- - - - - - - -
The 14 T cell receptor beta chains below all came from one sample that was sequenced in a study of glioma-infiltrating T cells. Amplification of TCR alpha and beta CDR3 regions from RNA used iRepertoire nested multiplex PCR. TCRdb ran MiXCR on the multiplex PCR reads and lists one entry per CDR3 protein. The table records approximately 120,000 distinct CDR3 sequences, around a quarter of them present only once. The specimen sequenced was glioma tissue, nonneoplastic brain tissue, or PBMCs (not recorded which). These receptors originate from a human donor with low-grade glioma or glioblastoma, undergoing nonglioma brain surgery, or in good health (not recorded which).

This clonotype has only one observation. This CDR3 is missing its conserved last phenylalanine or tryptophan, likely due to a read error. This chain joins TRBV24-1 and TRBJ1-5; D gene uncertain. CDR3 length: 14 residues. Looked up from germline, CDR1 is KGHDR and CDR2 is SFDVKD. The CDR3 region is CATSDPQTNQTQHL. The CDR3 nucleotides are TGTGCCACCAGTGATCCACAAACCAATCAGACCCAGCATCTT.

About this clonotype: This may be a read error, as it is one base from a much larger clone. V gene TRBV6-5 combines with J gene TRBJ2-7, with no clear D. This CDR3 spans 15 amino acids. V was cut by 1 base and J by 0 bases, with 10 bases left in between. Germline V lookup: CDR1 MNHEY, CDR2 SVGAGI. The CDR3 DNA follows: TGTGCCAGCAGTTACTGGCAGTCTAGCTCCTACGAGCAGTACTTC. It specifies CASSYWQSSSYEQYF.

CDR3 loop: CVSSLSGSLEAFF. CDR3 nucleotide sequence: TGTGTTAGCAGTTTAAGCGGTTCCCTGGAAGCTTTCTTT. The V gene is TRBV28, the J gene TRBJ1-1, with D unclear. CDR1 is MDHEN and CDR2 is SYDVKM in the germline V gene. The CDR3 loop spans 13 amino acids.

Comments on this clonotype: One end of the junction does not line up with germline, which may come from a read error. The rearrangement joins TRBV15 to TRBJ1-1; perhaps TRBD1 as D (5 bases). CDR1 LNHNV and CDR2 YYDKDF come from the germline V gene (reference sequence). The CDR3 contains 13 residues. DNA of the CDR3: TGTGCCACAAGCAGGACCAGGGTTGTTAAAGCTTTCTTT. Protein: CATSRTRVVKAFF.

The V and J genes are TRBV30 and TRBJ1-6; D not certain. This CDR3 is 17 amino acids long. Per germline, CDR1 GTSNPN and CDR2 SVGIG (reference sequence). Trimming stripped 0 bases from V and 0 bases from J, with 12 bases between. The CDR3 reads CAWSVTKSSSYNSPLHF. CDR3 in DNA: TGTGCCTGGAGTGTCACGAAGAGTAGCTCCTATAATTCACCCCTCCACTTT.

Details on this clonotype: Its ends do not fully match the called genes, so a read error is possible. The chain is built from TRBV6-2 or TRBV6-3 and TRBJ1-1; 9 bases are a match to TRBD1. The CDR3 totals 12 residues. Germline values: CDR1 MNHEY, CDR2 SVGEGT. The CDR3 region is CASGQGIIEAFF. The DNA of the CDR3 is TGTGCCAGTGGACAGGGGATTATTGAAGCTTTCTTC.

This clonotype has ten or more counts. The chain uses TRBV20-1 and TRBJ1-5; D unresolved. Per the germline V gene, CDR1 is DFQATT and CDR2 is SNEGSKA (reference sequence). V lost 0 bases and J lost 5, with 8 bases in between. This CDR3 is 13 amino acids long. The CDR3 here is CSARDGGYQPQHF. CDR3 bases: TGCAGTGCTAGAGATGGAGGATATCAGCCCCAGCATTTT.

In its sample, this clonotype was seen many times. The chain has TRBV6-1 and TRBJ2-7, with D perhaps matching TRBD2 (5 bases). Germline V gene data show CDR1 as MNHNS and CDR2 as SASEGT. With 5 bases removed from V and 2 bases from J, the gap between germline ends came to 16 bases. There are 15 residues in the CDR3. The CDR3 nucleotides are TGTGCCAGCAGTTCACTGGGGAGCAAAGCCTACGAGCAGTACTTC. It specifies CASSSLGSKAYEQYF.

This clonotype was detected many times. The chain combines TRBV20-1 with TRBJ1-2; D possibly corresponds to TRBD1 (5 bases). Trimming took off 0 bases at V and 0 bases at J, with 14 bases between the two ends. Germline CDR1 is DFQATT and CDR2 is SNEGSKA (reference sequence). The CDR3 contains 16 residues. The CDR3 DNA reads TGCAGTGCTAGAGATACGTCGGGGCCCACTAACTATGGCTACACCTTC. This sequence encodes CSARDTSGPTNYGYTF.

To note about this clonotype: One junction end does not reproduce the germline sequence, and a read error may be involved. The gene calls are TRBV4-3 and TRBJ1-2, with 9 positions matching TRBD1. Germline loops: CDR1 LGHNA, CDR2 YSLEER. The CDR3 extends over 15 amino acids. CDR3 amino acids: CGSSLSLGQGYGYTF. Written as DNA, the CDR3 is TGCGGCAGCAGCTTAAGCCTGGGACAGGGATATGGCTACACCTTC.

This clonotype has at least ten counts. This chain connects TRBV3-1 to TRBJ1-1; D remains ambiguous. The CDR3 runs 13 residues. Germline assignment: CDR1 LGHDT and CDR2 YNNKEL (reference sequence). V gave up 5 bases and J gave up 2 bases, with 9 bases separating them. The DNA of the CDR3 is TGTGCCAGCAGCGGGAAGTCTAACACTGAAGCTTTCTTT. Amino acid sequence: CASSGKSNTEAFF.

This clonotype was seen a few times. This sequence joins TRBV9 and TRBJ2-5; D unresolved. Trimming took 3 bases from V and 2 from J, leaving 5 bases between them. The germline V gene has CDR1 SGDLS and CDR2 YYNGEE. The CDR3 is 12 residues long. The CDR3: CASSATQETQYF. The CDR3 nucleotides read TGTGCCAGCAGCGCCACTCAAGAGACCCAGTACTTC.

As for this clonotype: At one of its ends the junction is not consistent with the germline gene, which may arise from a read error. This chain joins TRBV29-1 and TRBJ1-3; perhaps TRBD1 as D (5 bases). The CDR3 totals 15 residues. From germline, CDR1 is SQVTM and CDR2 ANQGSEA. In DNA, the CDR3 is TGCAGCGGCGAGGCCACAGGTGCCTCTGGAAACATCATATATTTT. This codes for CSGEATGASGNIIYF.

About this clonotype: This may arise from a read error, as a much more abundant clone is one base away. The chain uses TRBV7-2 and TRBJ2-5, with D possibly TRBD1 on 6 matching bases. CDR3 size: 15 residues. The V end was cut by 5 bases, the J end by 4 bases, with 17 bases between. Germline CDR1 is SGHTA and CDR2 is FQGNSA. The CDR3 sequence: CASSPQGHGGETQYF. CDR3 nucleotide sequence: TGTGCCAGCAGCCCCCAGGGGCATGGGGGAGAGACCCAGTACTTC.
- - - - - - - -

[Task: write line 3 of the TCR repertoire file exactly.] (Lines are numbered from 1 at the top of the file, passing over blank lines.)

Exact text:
About this clonotype: This may be a read error, as it is one base from a much larger clone. V gene TRBV6-5 combines with J gene TRBJ2-7, with no clear D. This CDR3 spans 15 amino acids. V was cut by 1 base and J by 0 bases, with 10 bases left in between. Germline V lookup: CDR1 MNHEY, CDR2 SVGAGI. The CDR3 DNA follows: TGTGCCAGCAGTTACTGGCAGTCTAGCTCCTACGAGCAGTACTTC. It specifies CASSYWQSSSYEQYF.